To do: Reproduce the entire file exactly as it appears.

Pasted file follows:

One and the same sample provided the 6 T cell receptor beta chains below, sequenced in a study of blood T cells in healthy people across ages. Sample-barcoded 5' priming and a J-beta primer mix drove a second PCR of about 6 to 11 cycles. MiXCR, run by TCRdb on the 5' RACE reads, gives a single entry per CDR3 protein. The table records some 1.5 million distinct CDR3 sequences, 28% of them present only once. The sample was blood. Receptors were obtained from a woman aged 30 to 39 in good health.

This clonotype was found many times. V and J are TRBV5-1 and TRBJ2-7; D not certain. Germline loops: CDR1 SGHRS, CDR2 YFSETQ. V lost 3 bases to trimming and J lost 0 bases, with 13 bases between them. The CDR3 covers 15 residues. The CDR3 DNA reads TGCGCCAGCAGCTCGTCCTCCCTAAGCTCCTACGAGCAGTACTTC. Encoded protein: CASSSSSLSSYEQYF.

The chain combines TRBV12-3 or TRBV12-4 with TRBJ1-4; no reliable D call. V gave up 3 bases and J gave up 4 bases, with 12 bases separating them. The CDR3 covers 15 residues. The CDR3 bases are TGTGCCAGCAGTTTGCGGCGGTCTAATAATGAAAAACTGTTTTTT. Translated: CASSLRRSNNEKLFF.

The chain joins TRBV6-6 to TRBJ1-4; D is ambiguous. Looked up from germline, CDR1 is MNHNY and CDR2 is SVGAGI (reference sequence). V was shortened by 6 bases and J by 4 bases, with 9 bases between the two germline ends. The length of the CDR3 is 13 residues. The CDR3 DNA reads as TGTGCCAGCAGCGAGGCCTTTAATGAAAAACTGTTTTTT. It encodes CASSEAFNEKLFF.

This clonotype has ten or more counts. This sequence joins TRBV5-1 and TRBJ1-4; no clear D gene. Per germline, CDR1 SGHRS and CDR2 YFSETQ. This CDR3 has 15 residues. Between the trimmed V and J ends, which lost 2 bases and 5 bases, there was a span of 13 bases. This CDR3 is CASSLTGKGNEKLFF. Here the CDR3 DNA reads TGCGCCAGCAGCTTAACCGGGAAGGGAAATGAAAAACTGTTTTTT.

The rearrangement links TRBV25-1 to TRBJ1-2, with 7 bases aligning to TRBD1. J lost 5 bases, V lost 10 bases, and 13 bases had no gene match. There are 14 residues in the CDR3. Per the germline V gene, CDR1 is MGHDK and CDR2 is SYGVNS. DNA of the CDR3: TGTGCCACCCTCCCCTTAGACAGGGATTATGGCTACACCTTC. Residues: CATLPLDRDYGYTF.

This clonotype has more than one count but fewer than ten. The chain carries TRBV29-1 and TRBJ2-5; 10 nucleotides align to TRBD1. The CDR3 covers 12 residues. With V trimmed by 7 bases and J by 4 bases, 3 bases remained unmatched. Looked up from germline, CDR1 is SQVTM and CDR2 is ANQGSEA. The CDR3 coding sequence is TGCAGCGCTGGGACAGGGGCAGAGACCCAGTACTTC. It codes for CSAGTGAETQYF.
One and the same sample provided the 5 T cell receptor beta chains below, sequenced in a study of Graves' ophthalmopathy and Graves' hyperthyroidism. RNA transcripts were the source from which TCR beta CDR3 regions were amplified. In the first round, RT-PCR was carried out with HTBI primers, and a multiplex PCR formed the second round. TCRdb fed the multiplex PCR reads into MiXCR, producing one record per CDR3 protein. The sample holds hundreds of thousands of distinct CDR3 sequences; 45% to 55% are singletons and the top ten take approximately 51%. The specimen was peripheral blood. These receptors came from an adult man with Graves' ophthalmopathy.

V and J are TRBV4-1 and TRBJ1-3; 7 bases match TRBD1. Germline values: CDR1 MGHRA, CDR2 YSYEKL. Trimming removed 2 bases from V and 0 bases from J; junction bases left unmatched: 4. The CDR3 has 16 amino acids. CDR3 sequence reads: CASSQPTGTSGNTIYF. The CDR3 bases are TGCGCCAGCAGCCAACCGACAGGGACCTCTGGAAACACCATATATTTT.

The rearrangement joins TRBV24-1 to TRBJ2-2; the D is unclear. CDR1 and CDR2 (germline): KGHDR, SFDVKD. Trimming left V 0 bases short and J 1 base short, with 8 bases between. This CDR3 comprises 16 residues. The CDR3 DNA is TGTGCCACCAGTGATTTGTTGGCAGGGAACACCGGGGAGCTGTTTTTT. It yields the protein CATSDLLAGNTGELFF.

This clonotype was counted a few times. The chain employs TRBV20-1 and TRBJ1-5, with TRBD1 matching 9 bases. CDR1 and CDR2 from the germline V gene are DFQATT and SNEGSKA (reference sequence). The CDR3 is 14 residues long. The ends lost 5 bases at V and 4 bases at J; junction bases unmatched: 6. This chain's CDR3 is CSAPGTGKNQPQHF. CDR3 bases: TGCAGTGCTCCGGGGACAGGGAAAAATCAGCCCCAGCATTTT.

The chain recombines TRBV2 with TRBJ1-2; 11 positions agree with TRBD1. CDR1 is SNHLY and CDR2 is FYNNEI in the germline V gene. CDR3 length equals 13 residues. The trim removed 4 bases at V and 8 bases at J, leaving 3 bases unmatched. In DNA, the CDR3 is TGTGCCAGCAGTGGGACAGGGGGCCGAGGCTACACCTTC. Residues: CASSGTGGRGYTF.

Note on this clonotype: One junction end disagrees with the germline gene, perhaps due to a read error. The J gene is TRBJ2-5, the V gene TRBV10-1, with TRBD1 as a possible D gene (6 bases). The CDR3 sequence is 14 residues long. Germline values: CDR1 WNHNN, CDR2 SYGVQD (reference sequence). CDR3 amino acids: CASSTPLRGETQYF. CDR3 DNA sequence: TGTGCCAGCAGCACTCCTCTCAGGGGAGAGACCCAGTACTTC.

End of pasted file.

One and the same sample provided the 6 T cell receptor beta chains below, sequenced in a study of blood T cells in healthy people across ages. Sample-barcoded 5' priming and a J-beta primer mix drove a second PCR of about 6 to 11 cycles. MiXCR, run by TCRdb on the 5' RACE reads, gives a single entry per CDR3 protein. The table records some 1.5 million distinct CDR3 sequences, 28% of them present only once. The sample was blood. Receptors were obtained from a woman aged 30 to 39 in good health.

This clonotype was found many times. V and J are TRBV5-1 and TRBJ2-7; D not certain. Germline loops: CDR1 SGHRS, CDR2 YFSETQ. V lost 3 bases to trimming and J lost 0 bases, with 13 bases between them. The CDR3 covers 15 residues. The CDR3 DNA reads TGCGCCAGCAGCTCGTCCTCCCTAAGCTCCTACGAGCAGTACTTC. Encoded protein: CASSSSSLSSYEQYF.

The chain combines TRBV12-3 or TRBV12-4 with TRBJ1-4; no reliable D call. V gave up 3 bases and J gave up 4 bases, with 12 bases separating them. The CDR3 covers 15 residues. The CDR3 bases are TGTGCCAGCAGTTTGCGGCGGTCTAATAATGAAAAACTGTTTTTT. Translated: CASSLRRSNNEKLFF.

The chain joins TRBV6-6 to TRBJ1-4; D is ambiguous. Looked up from germline, CDR1 is MNHNY and CDR2 is SVGAGI (reference sequence). V was shortened by 6 bases and J by 4 bases, with 9 bases between the two germline ends. The length of the CDR3 is 13 residues. The CDR3 DNA reads as TGTGCCAGCAGCGAGGCCTTTAATGAAAAACTGTTTTTT. It encodes CASSEAFNEKLFF.

This clonotype has ten or more counts. This sequence joins TRBV5-1 and TRBJ1-4; no clear D gene. Per germline, CDR1 SGHRS and CDR2 YFSETQ. This CDR3 has 15 residues. Between the trimmed V and J ends, which lost 2 bases and 5 bases, there was a span of 13 bases. This CDR3 is CASSLTGKGNEKLFF. Here the CDR3 DNA reads TGCGCCAGCAGCTTAACCGGGAAGGGAAATGAAAAACTGTTTTTT.

The rearrangement links TRBV25-1 to TRBJ1-2, with 7 bases aligning to TRBD1. J lost 5 bases, V lost 10 bases, and 13 bases had no gene match. There are 14 residues in the CDR3. Per the germline V gene, CDR1 is MGHDK and CDR2 is SYGVNS. DNA of the CDR3: TGTGCCACCCTCCCCTTAGACAGGGATTATGGCTACACCTTC. Residues: CATLPLDRDYGYTF.

This clonotype has more than one count but fewer than ten. The chain carries TRBV29-1 and TRBJ2-5; 10 nucleotides align to TRBD1. The CDR3 covers 12 residues. With V trimmed by 7 bases and J by 4 bases, 3 bases remained unmatched. Looked up from germline, CDR1 is SQVTM and CDR2 is ANQGSEA. The CDR3 coding sequence is TGCAGCGCTGGGACAGGGGCAGAGACCCAGTACTTC. It codes for CSAGTGAETQYF.
One and the same sample provided the 5 T cell receptor beta chains below, sequenced in a study of Graves' ophthalmopathy and Graves' hyperthyroidism. RNA transcripts were the source from which TCR beta CDR3 regions were amplified. In the first round, RT-PCR was carried out with HTBI primers, and a multiplex PCR formed the second round. TCRdb fed the multiplex PCR reads into MiXCR, producing one record per CDR3 protein. The sample holds hundreds of thousands of distinct CDR3 sequences; 45% to 55% are singletons and the top ten take approximately 51%. The specimen was peripheral blood. These receptors came from an adult man with Graves' ophthalmopathy.

V and J are TRBV4-1 and TRBJ1-3; 7 bases match TRBD1. Germline values: CDR1 MGHRA, CDR2 YSYEKL. Trimming removed 2 bases from V and 0 bases from J; junction bases left unmatched: 4. The CDR3 has 16 amino acids. CDR3 sequence reads: CASSQPTGTSGNTIYF. The CDR3 bases are TGCGCCAGCAGCCAACCGACAGGGACCTCTGGAAACACCATATATTTT.

The rearrangement joins TRBV24-1 to TRBJ2-2; the D is unclear. CDR1 and CDR2 (germline): KGHDR, SFDVKD. Trimming left V 0 bases short and J 1 base short, with 8 bases between. This CDR3 comprises 16 residues. The CDR3 DNA is TGTGCCACCAGTGATTTGTTGGCAGGGAACACCGGGGAGCTGTTTTTT. It yields the protein CATSDLLAGNTGELFF.

This clonotype was counted a few times. The chain employs TRBV20-1 and TRBJ1-5, with TRBD1 matching 9 bases. CDR1 and CDR2 from the germline V gene are DFQATT and SNEGSKA (reference sequence). The CDR3 is 14 residues long. The ends lost 5 bases at V and 4 bases at J; junction bases unmatched: 6. This chain's CDR3 is CSAPGTGKNQPQHF. CDR3 bases: TGCAGTGCTCCGGGGACAGGGAAAAATCAGCCCCAGCATTTT.

The chain recombines TRBV2 with TRBJ1-2; 11 positions agree with TRBD1. CDR1 is SNHLY and CDR2 is FYNNEI in the germline V gene. CDR3 length equals 13 residues. The trim removed 4 bases at V and 8 bases at J, leaving 3 bases unmatched. In DNA, the CDR3 is TGTGCCAGCAGTGGGACAGGGGGCCGAGGCTACACCTTC. Residues: CASSGTGGRGYTF.

Note on this clonotype: One junction end disagrees with the germline gene, perhaps due to a read error. The J gene is TRBJ2-5, the V gene TRBV10-1, with TRBD1 as a possible D gene (6 bases). The CDR3 sequence is 14 residues long. Germline values: CDR1 WNHNN, CDR2 SYGVQD (reference sequence). CDR3 amino acids: CASSTPLRGETQYF. CDR3 DNA sequence: TGTGCCAGCAGCACTCCTCTCAGGGGAGAGACCCAGTACTTC.